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United States v. Wilde

United States District Court, N.D. California

January 13, 2015



EDWARD M. CHEN, District Judge.


Jury completion of questionnaire shall occur on February 2, 2015. Jury voir dire and trial will commence on February 3, 2015 at 8:30 a.m. in Courtroom 5, 17th Floor. (Note: Jury questionnaires will not be filled out on January 30, 2015 as discussed at the January 12, 2015 pretrial conference because a jury pool has already been subpoenaed for February 2). The parties expect the trial to last roughly four, possibly five, weeks, including opening statements and closing arguments. Trial shall be conducted from 8:30 a.m. to 2:00 p.m. (or slightly longer to finish a witness), with one 15-minute break and one 30-minute lunch break. If necessary, the Court may extend any trial day. Parties must arrive by 8:00 a.m., or earlier as needed for any matters to be heard out of the presence of the jury. The jury shall be called at 8:30 a.m. The trial week is Monday through Friday, excluding holidays. Thursdays are dark, absent further order. Trial will not be held February 16, 2015.


A. No later than the end of each trial day, counsel shall inform opposing counsel of which exhibits (including demonstrative evidence), if any, he or she intends to introduce during the next trial day and, if necessary, with respect to which sponsoring witness. If any such exhibits are objected to, both counsel shall notify the Court after the jury is excused for the day, and shall identify the exhibits at issue and the objections. The Court will then schedule a conference that afternoon or the following morning before trial to resolve the dispute.

B. At the end of each trial day, counsel shall also provide opposing counsel with a tentative preview of the exhibits he or she intends to introduce during the trial the day after next. Parties are directed to make a good faith effort to ensure such previews are as accurate as possible.

C. With respect to exhibits or demonstratives to be used on the first day of trial, counsel shall inform opposing counsel of which exhibits or demonstratives, if any, he or she intends to introduce by Thursday, January 29, 2015, at 5:00 p.m. If any such materials are objected to, both counsel shall notify the Court by January 30, at 2:00 p.m., and shall identify the materials at issue and the objections. The Court will then address the dispute on the first day of trial, at 1:00 p.m., February 2, 2015 when the Court will hold a final pretrial conference to discuss any last minute issues.

D. If a party intends to use a projector or other equipment to show an exhibit (or demonstrative) to the jury, that equipment shall be set up and ready for use by 8:30 a.m. each day. The parties should immediately file with the Court, if necessary, administrative requests to bring projectors and/or other equipment to the courthouse for use at trial.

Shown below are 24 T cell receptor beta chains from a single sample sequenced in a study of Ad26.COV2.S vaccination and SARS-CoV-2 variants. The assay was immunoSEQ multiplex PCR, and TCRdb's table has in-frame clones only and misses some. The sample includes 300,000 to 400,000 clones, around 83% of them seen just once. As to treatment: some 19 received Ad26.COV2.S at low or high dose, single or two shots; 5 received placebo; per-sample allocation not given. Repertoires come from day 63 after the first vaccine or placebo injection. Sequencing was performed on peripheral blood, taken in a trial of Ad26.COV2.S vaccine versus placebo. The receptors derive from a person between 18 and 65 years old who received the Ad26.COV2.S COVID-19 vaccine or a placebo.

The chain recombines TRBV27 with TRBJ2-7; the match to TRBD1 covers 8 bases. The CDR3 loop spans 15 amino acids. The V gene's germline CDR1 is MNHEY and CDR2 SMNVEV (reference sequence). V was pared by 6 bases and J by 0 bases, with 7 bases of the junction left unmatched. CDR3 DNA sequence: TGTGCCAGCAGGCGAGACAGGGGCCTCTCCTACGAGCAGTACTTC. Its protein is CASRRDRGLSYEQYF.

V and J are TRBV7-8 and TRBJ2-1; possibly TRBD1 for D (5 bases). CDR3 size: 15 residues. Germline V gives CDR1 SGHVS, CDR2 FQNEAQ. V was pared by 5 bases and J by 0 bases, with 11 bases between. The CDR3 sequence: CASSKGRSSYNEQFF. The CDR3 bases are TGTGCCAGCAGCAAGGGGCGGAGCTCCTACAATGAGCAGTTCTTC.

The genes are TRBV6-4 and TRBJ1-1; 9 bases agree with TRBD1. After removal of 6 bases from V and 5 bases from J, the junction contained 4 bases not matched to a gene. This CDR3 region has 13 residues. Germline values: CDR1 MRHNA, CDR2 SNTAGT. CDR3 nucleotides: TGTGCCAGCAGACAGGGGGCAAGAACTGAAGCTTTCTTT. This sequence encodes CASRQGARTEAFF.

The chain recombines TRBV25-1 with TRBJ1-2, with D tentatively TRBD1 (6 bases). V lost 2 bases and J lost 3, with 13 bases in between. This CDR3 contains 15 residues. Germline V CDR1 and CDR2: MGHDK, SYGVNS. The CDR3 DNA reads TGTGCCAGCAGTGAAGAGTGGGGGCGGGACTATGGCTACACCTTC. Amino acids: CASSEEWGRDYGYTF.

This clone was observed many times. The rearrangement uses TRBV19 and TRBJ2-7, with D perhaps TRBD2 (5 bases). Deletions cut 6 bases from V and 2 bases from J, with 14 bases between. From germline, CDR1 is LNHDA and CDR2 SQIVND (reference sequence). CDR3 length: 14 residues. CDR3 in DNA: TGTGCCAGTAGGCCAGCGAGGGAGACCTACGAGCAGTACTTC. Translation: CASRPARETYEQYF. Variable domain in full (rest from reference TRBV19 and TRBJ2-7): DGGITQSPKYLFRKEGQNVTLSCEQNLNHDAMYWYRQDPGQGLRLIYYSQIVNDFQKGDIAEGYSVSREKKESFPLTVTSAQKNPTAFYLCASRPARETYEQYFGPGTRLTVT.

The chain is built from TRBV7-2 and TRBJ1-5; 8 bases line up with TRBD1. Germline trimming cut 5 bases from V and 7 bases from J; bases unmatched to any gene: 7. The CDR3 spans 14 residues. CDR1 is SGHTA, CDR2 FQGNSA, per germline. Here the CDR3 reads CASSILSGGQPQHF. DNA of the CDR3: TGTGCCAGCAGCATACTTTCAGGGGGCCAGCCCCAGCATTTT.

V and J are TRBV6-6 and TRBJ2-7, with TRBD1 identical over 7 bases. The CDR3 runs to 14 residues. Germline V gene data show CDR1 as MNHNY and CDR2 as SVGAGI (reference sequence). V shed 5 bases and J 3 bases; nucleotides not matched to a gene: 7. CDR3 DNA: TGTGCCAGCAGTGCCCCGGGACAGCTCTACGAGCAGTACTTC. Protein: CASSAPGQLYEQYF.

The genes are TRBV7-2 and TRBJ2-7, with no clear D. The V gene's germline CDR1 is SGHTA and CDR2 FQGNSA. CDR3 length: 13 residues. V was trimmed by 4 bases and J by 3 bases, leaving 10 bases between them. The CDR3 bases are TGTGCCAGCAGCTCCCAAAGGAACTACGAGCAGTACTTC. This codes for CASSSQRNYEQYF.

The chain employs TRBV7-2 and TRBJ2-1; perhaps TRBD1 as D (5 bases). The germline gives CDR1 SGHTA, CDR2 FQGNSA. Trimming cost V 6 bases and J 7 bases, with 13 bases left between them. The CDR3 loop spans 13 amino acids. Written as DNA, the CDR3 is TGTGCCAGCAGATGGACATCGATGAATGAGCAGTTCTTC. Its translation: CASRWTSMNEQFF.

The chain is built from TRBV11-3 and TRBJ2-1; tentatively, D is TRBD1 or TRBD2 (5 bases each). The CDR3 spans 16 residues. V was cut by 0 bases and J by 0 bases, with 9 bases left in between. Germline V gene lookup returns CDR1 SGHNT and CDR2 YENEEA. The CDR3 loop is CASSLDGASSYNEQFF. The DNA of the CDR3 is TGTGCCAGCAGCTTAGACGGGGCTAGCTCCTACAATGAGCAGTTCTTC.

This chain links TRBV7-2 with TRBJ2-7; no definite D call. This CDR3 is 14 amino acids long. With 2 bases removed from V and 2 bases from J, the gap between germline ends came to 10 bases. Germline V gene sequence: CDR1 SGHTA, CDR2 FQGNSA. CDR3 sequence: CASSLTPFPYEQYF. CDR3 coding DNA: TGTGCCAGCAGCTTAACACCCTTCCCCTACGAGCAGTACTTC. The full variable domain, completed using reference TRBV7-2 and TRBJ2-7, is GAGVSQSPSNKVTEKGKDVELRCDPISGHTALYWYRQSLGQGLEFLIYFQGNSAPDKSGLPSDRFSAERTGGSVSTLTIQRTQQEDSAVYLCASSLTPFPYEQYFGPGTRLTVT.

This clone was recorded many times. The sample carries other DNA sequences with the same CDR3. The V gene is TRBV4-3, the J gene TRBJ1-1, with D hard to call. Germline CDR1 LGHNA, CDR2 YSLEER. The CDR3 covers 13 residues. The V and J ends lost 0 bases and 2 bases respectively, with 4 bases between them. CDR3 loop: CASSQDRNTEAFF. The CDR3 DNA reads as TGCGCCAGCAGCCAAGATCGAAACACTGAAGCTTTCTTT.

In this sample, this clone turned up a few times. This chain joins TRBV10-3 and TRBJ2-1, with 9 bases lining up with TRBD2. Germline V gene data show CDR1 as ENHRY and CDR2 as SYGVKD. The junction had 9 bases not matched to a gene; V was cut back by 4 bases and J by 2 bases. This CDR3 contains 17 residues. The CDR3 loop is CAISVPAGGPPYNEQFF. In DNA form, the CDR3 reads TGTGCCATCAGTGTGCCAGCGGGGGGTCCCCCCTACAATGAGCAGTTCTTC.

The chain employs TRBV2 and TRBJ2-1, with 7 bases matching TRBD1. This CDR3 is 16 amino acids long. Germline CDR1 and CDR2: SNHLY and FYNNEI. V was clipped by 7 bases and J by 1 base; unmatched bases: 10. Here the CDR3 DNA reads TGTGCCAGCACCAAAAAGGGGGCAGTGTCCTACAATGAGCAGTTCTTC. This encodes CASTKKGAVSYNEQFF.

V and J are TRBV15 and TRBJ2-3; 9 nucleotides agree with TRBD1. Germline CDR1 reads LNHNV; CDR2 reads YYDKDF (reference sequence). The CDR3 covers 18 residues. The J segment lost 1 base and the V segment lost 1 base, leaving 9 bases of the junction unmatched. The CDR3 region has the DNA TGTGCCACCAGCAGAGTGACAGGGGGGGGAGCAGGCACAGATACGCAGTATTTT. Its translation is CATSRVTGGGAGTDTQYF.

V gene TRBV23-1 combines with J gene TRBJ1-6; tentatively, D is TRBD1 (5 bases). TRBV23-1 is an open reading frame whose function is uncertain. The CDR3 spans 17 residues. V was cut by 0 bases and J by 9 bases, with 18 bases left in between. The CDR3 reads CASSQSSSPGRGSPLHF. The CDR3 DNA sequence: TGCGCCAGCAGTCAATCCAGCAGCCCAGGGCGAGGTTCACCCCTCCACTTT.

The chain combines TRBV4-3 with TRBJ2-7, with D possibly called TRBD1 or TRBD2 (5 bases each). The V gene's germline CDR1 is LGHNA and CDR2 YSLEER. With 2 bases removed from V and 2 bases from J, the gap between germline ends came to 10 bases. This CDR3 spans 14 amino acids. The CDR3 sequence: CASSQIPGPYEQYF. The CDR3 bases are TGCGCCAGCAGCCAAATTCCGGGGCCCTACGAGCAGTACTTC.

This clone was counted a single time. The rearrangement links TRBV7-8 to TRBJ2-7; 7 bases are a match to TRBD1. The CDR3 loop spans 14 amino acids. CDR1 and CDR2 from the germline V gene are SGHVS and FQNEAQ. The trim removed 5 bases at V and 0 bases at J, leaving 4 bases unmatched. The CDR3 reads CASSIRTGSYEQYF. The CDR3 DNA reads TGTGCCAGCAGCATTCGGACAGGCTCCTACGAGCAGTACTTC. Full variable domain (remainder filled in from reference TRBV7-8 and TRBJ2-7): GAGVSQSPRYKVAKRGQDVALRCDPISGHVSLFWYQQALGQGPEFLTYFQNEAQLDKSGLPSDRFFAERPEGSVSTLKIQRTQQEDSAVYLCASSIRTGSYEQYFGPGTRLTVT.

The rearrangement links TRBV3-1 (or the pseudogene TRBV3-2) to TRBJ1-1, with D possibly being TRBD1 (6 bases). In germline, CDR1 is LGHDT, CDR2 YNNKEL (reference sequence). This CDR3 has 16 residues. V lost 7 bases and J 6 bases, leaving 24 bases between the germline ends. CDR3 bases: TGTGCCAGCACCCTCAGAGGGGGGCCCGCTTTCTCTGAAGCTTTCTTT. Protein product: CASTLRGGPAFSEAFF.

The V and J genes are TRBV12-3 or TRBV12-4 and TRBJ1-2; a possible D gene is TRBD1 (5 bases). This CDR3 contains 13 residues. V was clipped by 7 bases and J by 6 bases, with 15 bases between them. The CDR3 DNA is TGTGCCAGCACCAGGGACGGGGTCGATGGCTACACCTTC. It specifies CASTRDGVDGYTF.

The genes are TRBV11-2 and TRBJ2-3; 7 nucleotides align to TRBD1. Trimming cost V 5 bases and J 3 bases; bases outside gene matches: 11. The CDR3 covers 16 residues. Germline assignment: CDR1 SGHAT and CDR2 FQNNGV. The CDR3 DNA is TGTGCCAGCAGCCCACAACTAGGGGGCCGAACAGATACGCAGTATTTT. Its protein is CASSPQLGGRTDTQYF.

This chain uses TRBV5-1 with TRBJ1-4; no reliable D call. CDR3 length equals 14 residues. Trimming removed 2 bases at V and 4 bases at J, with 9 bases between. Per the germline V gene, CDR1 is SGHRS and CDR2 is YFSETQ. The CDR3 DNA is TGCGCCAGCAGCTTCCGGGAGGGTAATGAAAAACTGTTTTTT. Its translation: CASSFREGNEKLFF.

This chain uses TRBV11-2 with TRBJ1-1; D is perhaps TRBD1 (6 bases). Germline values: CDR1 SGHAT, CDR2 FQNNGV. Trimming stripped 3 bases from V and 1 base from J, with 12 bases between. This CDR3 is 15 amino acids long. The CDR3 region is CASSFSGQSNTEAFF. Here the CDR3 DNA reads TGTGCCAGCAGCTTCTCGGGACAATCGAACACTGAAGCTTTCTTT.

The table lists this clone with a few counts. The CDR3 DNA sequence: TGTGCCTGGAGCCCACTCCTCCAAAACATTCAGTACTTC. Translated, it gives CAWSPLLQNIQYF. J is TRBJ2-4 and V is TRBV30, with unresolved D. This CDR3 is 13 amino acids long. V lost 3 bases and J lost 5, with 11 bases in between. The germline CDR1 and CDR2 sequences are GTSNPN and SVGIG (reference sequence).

A. Each party shall be prepared, during its case in chief or any rebuttal, to present its next witness. At any time, if the party whose case is being presented is not prepared to present its next witness, that party shall be deemed to have rested that portion of its case. No further witnesses shall be permitted by the party who has so rested in that portion of the case ( e.g., case in chief or rebuttal).

B. Counsel are expected to cooperate with each other in the scheduling and production of witnesses, including informing one another of witness order. At the end of each trial day, counsel shall give opposing counsel notice of which witnesses will be testifying on the following day. At that time, counsel shall also provide a tentative preview of witnesses who are expected to testify the day after next. Witnesses may be taken out of order if necessary. Every effort shall be made to avoid calling a witness twice (as an adverse witness and later as a party's witness).

C. Only one lawyer for each party may examine or cross-examine any single witness.

D. If a witness is testifying at the time of a recess or adjournment and has not been excused, the witness shall be seated back on the stand when the Court reconvenes. If a new witness is to be called immediately following recess or adjournment, the witness should be seated in the front row, ready to be sworn in.

E. Counsel shall refrain from eliciting testimony regarding any undisputed facts as set forth in any stipulation filed with the Court. The Court may read to the jury such undisputed facts at appropriate points in the trial.

F. Witnesses shall be excluded from the courtroom until the total completion of their testimony, including rebuttal testimony, if any.


A. To make an objection, counsel shall rise, say "objection, " and briefly state the legal ground ( e.g., hearsay or relevancy). There shall be no speaking objections or argument from either counsel unless requested by the Court.

B. Bench conferences, or the equivalent of sidebars, will not be permitted absent truly extenuating circumstances. Disputes regarding exhibits shall be resolved as set forth in Part II, supra. Any other disputes or problems should be addressed either before the trial day commences, at the end of the trial day, or during a recess, if necessary.


The Court is informed that the parties have yet to reach any stipulations of fact. The Government has further represented that defense counsel "has stated that they will not be stipulating to any facts for this trial." Government's Trial Brief at 6 (Docket No. 118); see also Defendant's Trial Brief at 1 (Docket No. 130). Defense counsel informed the Court at the hearing that it is not currently prepared to enter into any stipulations. However, Defense counsel agreed to further meet and confer with the Government regarding possible stipulations.